While the industry has accumulated significant technical expertise in commissioning large structures even in hostile and deep sea waters, as in the northern North Sea, decommissioning these structures is a relatively unchartered territory.

Understanding the limitations of the existing technology in decommissioning rigs in depths greater than 120 meters, the Mineral Management Service, the US agency that manages the nation’s oil and gas resources, announced this June a project to study technical issues and methodologies for decommissioning rigs in water depths exceeding 3,000 meters.

New approaches

An increasing number of environmentalists and scientists have come up with new approaches to handle redundant offshore platforms since the Brent Spar controversy in 1995. One of these approaches gaining popularity involves removing only the above water part of the structure and turning the submerged part into reefs.

Professor David Booth of the department of environmental sciences at University of Technology, Sydney, who is part of SERPENT project, a study jointly funded by the Australian government and oil companies to examine impact of rigs on underwater biodiversity, says that in some cases keeping part of the rig in place can actually help the marine environment.

Over 60 rigs off the Australian coastline are projected to be decommissioned in the next decade.

The Mineral Management Service, the US agency that manages the nation’s oil and gas resources, has been actively promoting the “Rigs to Reef” programme encouraging oil producing states to change legislation so that companies can participate.

The coastal states of Louisiana, Texas, Mississippi, Alabama and Florida have already adopted it and over 150 obsolete rigs have been converted into artificial reefs. Some of the decommissioned rigs off Louisiana have been turned into fish and oyster farming, dive tourism and growing corals bringing economic benefits to the area.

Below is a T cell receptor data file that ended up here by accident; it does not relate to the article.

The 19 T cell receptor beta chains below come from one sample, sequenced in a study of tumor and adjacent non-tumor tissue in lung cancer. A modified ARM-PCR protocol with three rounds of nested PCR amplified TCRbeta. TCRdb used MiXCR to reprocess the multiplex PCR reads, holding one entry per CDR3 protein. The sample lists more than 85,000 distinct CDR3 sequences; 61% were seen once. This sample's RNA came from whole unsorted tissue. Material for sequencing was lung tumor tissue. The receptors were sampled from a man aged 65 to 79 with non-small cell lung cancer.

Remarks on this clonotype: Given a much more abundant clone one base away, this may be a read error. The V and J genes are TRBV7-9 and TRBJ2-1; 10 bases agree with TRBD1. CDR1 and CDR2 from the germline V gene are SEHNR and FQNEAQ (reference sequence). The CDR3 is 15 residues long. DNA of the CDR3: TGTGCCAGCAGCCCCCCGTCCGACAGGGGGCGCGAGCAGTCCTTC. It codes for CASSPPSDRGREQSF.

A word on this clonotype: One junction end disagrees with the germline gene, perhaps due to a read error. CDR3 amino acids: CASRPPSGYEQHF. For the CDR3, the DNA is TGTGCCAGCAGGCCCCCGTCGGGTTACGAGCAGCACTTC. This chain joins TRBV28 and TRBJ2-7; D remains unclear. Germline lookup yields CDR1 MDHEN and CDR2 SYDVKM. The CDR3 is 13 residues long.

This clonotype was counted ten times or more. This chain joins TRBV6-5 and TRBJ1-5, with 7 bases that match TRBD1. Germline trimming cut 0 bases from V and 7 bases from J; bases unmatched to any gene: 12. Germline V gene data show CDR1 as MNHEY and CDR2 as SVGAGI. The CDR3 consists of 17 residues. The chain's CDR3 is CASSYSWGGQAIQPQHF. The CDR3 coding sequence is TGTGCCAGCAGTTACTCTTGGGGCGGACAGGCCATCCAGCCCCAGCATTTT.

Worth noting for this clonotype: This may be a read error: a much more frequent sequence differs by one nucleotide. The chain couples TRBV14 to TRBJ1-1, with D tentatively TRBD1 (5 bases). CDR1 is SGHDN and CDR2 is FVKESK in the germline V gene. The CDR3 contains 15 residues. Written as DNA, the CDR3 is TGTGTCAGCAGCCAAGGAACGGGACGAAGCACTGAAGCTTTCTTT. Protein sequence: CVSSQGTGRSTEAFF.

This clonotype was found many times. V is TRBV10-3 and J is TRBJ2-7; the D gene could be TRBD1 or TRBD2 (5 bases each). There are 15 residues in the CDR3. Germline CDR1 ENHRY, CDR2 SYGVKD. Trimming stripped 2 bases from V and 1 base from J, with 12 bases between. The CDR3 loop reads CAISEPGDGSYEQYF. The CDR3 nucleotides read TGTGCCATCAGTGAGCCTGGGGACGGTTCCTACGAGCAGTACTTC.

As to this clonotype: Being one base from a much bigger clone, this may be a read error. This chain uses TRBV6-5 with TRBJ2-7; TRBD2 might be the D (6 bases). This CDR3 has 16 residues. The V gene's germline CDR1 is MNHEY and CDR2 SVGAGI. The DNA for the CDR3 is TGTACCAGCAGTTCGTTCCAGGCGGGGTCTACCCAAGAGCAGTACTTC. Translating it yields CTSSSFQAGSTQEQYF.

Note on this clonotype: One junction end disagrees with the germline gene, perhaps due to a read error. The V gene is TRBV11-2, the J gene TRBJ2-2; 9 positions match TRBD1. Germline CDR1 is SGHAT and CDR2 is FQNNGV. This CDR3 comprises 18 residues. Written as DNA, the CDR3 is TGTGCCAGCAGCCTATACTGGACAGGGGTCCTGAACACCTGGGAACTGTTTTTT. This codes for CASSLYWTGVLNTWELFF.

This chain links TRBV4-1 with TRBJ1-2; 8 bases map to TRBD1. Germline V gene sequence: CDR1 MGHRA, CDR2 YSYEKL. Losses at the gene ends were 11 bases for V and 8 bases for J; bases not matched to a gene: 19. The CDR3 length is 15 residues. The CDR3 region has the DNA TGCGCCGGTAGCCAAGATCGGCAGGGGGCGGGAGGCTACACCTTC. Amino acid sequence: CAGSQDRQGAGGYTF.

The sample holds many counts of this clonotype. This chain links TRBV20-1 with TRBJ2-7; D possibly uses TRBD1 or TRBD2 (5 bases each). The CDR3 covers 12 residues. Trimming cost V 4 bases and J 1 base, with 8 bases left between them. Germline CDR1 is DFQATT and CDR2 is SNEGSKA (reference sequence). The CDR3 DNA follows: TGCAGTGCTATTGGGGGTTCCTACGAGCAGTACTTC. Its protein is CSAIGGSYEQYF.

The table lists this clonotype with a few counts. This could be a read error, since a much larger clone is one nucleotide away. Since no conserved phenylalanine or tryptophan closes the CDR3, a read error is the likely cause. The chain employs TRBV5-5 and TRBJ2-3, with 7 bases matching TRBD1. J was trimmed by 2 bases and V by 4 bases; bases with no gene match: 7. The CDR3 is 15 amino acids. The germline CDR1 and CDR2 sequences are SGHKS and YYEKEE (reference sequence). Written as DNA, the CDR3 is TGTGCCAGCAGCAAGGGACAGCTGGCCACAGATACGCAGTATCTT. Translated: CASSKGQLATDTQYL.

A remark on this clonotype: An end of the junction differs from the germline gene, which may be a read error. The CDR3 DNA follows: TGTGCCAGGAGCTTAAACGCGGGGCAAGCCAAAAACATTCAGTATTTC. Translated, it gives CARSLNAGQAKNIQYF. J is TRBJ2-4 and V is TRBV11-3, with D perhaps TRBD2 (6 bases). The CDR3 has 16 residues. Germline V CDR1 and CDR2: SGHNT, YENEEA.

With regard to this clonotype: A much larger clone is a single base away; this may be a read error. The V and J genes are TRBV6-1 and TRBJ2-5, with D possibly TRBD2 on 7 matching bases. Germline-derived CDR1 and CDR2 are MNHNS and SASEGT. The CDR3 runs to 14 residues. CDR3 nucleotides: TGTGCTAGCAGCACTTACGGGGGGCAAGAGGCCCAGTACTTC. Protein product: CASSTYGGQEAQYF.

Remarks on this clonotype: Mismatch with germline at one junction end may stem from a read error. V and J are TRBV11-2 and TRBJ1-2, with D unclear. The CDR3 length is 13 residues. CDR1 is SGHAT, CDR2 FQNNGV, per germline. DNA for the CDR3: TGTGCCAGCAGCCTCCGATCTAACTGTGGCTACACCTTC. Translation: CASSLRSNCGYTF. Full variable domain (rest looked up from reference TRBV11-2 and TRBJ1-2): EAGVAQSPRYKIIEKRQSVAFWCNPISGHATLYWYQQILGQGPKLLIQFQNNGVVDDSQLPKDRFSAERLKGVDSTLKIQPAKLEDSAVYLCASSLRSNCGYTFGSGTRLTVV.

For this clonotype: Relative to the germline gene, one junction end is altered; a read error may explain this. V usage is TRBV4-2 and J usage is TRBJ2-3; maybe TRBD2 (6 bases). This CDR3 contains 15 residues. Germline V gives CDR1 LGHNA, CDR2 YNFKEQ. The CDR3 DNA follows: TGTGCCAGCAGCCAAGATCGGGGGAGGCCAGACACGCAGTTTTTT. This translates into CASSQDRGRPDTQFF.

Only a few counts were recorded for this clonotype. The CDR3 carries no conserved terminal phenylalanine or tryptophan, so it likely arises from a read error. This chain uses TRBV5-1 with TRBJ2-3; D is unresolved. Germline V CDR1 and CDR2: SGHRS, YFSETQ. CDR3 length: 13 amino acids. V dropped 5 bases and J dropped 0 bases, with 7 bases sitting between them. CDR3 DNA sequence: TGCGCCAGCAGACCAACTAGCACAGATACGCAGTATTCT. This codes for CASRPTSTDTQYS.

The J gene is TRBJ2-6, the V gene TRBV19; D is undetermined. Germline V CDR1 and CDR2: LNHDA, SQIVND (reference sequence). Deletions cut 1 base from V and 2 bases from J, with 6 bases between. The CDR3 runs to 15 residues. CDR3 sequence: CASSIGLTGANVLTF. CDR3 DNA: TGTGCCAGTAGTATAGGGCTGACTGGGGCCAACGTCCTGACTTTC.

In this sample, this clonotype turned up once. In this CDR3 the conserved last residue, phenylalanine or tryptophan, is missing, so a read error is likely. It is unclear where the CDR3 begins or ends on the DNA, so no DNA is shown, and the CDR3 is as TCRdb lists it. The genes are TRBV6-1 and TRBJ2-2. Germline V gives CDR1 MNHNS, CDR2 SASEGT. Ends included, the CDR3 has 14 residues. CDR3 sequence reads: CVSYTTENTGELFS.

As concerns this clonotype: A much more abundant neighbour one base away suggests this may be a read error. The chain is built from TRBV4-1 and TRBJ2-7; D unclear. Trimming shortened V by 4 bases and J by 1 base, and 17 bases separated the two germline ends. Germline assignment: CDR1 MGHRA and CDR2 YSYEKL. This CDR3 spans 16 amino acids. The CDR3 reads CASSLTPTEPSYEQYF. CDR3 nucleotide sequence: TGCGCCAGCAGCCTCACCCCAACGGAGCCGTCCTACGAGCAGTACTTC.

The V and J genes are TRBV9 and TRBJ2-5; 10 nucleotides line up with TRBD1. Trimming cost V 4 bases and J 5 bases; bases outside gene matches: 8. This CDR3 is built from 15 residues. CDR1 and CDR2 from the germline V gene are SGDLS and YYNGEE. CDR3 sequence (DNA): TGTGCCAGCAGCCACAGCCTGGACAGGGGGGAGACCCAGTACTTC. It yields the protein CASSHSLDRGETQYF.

Companies have done so by either towing the platforms to a location recommended by local governments, toppling them there, or removing the top part of the structure and leaving the submerged part in place.

Under the programme, companies are asked to donate half of the savings achieved by not having to dismantle and bring the platform to the shore, to the state funds, which use the money for fisheries conservation, research and management.

Another approach is to transform offshore rigs into hotels, resorts or casinos. This year in February, US-based Morris Architects won the first prize in the Radical Innovations in Hospitality Awards, an annual event organised in the US, for their idea of converting a rig into a luxury resort.

Dr Adele Pile of the University of Sydney and the SERPENT project coordinator says more information is required before decommissioning can progress.

Decommissioning deep sea rigs, their real impact on biodiversity and the merits of leaving the structure under the sea or turning them into artificial reefs or resorts, needs to be much more deeply researched.

Governments, oil companies, environmentalists and scientists will clearly need to devote more resources to jointly find the best ways to deal with the issue.

If you are interested in finding out more about oil and gas installation decommissioning visit http://social.decomworld.com for news, analysis and upcoming events in the field. To sign up to their newsletter click here

Related Reads

comments powered by Disqus